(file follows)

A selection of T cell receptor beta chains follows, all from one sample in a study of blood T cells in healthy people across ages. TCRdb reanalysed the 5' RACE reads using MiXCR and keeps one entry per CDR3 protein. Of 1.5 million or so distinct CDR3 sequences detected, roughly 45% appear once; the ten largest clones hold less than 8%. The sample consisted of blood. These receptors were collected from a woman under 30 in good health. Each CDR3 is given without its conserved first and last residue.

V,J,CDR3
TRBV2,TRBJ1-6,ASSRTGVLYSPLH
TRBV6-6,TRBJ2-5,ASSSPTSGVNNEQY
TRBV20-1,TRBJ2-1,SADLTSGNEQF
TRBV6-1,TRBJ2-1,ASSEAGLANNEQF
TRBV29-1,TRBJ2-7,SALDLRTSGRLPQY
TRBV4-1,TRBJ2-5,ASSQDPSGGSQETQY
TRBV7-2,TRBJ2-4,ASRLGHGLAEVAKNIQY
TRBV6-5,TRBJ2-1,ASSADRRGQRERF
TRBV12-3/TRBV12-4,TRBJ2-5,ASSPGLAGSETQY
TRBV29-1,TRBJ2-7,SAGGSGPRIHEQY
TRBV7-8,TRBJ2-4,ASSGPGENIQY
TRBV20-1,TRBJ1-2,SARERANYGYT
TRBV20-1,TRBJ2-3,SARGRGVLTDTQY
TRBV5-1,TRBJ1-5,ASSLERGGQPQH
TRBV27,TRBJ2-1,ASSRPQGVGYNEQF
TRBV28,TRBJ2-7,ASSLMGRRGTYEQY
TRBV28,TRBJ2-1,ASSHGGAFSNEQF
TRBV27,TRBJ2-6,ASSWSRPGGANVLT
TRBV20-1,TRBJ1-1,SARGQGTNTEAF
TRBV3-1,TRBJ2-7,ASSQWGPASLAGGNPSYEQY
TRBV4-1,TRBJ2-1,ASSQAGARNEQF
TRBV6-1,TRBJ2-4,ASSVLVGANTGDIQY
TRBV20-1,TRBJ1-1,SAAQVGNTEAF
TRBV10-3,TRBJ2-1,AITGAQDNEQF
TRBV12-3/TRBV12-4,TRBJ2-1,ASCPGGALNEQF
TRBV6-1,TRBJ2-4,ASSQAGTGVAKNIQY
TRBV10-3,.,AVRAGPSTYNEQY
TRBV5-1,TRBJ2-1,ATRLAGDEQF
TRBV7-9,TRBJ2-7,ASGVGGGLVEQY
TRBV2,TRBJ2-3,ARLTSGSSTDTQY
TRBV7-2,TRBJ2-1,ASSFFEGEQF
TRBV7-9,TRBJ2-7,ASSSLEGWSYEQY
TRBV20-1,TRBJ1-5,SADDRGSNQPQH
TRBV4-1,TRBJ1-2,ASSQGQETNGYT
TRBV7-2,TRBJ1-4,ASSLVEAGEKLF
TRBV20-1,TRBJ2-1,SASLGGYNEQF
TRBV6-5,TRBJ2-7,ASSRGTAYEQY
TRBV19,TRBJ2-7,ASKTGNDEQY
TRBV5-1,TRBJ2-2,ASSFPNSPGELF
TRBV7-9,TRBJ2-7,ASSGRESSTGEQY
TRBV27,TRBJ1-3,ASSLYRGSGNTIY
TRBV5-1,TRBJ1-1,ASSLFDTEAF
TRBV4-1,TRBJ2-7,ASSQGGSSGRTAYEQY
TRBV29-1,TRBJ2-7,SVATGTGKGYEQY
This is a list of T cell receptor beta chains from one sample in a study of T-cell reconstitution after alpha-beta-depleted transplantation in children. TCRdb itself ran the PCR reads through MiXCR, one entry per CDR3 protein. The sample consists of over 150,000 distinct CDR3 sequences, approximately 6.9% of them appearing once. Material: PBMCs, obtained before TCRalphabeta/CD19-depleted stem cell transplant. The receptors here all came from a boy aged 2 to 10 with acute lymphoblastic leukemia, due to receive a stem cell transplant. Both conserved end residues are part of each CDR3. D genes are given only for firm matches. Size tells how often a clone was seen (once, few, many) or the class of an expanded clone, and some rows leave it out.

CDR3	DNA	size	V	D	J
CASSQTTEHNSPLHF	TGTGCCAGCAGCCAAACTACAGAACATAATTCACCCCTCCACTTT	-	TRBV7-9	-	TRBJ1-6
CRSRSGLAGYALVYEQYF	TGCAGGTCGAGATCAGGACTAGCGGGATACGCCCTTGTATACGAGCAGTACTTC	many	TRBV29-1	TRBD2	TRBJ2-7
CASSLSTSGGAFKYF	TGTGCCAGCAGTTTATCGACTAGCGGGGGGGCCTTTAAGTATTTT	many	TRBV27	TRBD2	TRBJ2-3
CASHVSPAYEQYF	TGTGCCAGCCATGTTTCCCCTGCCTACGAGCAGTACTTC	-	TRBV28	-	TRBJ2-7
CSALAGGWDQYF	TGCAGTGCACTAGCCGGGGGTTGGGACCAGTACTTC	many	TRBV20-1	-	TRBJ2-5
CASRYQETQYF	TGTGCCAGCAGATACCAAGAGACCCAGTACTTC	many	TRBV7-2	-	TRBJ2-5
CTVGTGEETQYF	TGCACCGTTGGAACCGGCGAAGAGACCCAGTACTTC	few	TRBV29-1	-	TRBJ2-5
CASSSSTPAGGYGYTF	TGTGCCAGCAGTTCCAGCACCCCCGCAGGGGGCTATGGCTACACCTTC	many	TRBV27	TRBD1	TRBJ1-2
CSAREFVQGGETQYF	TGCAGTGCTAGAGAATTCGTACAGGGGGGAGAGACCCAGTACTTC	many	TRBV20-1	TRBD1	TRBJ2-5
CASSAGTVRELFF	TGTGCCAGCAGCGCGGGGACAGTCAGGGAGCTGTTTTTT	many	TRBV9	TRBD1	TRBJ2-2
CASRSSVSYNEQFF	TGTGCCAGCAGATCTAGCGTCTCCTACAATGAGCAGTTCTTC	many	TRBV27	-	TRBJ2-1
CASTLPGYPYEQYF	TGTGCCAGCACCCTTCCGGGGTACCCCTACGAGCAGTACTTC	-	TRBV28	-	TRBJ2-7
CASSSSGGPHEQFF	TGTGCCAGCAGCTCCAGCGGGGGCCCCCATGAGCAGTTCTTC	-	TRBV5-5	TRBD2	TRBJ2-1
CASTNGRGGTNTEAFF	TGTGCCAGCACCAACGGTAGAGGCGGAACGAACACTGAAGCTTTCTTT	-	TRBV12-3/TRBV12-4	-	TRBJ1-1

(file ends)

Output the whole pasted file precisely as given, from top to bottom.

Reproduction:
A selection of T cell receptor beta chains follows, all from one sample in a study of blood T cells in healthy people across ages. TCRdb reanalysed the 5' RACE reads using MiXCR and keeps one entry per CDR3 protein. Of 1.5 million or so distinct CDR3 sequences detected, roughly 45% appear once; the ten largest clones hold less than 8%. The sample consisted of blood. These receptors were collected from a woman under 30 in good health. Each CDR3 is given without its conserved first and last residue.

V,J,CDR3
TRBV2,TRBJ1-6,ASSRTGVLYSPLH
TRBV6-6,TRBJ2-5,ASSSPTSGVNNEQY
TRBV20-1,TRBJ2-1,SADLTSGNEQF
TRBV6-1,TRBJ2-1,ASSEAGLANNEQF
TRBV29-1,TRBJ2-7,SALDLRTSGRLPQY
TRBV4-1,TRBJ2-5,ASSQDPSGGSQETQY
TRBV7-2,TRBJ2-4,ASRLGHGLAEVAKNIQY
TRBV6-5,TRBJ2-1,ASSADRRGQRERF
TRBV12-3/TRBV12-4,TRBJ2-5,ASSPGLAGSETQY
TRBV29-1,TRBJ2-7,SAGGSGPRIHEQY
TRBV7-8,TRBJ2-4,ASSGPGENIQY
TRBV20-1,TRBJ1-2,SARERANYGYT
TRBV20-1,TRBJ2-3,SARGRGVLTDTQY
TRBV5-1,TRBJ1-5,ASSLERGGQPQH
TRBV27,TRBJ2-1,ASSRPQGVGYNEQF
TRBV28,TRBJ2-7,ASSLMGRRGTYEQY
TRBV28,TRBJ2-1,ASSHGGAFSNEQF
TRBV27,TRBJ2-6,ASSWSRPGGANVLT
TRBV20-1,TRBJ1-1,SARGQGTNTEAF
TRBV3-1,TRBJ2-7,ASSQWGPASLAGGNPSYEQY
TRBV4-1,TRBJ2-1,ASSQAGARNEQF
TRBV6-1,TRBJ2-4,ASSVLVGANTGDIQY
TRBV20-1,TRBJ1-1,SAAQVGNTEAF
TRBV10-3,TRBJ2-1,AITGAQDNEQF
TRBV12-3/TRBV12-4,TRBJ2-1,ASCPGGALNEQF
TRBV6-1,TRBJ2-4,ASSQAGTGVAKNIQY
TRBV10-3,.,AVRAGPSTYNEQY
TRBV5-1,TRBJ2-1,ATRLAGDEQF
TRBV7-9,TRBJ2-7,ASGVGGGLVEQY
TRBV2,TRBJ2-3,ARLTSGSSTDTQY
TRBV7-2,TRBJ2-1,ASSFFEGEQF
TRBV7-9,TRBJ2-7,ASSSLEGWSYEQY
TRBV20-1,TRBJ1-5,SADDRGSNQPQH
TRBV4-1,TRBJ1-2,ASSQGQETNGYT
TRBV7-2,TRBJ1-4,ASSLVEAGEKLF
TRBV20-1,TRBJ2-1,SASLGGYNEQF
TRBV6-5,TRBJ2-7,ASSRGTAYEQY
TRBV19,TRBJ2-7,ASKTGNDEQY
TRBV5-1,TRBJ2-2,ASSFPNSPGELF
TRBV7-9,TRBJ2-7,ASSGRESSTGEQY
TRBV27,TRBJ1-3,ASSLYRGSGNTIY
TRBV5-1,TRBJ1-1,ASSLFDTEAF
TRBV4-1,TRBJ2-7,ASSQGGSSGRTAYEQY
TRBV29-1,TRBJ2-7,SVATGTGKGYEQY
This is a list of T cell receptor beta chains from one sample in a study of T-cell reconstitution after alpha-beta-depleted transplantation in children. TCRdb itself ran the PCR reads through MiXCR, one entry per CDR3 protein. The sample consists of over 150,000 distinct CDR3 sequences, approximately 6.9% of them appearing once. Material: PBMCs, obtained before TCRalphabeta/CD19-depleted stem cell transplant. The receptors here all came from a boy aged 2 to 10 with acute lymphoblastic leukemia, due to receive a stem cell transplant. Both conserved end residues are part of each CDR3. D genes are given only for firm matches. Size tells how often a clone was seen (once, few, many) or the class of an expanded clone, and some rows leave it out.

CDR3	DNA	size	V	D	J
CASSQTTEHNSPLHF	TGTGCCAGCAGCCAAACTACAGAACATAATTCACCCCTCCACTTT	-	TRBV7-9	-	TRBJ1-6
CRSRSGLAGYALVYEQYF	TGCAGGTCGAGATCAGGACTAGCGGGATACGCCCTTGTATACGAGCAGTACTTC	many	TRBV29-1	TRBD2	TRBJ2-7
CASSLSTSGGAFKYF	TGTGCCAGCAGTTTATCGACTAGCGGGGGGGCCTTTAAGTATTTT	many	TRBV27	TRBD2	TRBJ2-3
CASHVSPAYEQYF	TGTGCCAGCCATGTTTCCCCTGCCTACGAGCAGTACTTC	-	TRBV28	-	TRBJ2-7
CSALAGGWDQYF	TGCAGTGCACTAGCCGGGGGTTGGGACCAGTACTTC	many	TRBV20-1	-	TRBJ2-5
CASRYQETQYF	TGTGCCAGCAGATACCAAGAGACCCAGTACTTC	many	TRBV7-2	-	TRBJ2-5
CTVGTGEETQYF	TGCACCGTTGGAACCGGCGAAGAGACCCAGTACTTC	few	TRBV29-1	-	TRBJ2-5
CASSSSTPAGGYGYTF	TGTGCCAGCAGTTCCAGCACCCCCGCAGGGGGCTATGGCTACACCTTC	many	TRBV27	TRBD1	TRBJ1-2
CSAREFVQGGETQYF	TGCAGTGCTAGAGAATTCGTACAGGGGGGAGAGACCCAGTACTTC	many	TRBV20-1	TRBD1	TRBJ2-5
CASSAGTVRELFF	TGTGCCAGCAGCGCGGGGACAGTCAGGGAGCTGTTTTTT	many	TRBV9	TRBD1	TRBJ2-2
CASRSSVSYNEQFF	TGTGCCAGCAGATCTAGCGTCTCCTACAATGAGCAGTTCTTC	many	TRBV27	-	TRBJ2-1
CASTLPGYPYEQYF	TGTGCCAGCACCCTTCCGGGGTACCCCTACGAGCAGTACTTC	-	TRBV28	-	TRBJ2-7
CASSSSGGPHEQFF	TGTGCCAGCAGCTCCAGCGGGGGCCCCCATGAGCAGTTCTTC	-	TRBV5-5	TRBD2	TRBJ2-1
CASTNGRGGTNTEAFF	TGTGCCAGCACCAACGGTAGAGGCGGAACGAACACTGAAGCTTTCTTT	-	TRBV12-3/TRBV12-4	-	TRBJ1-1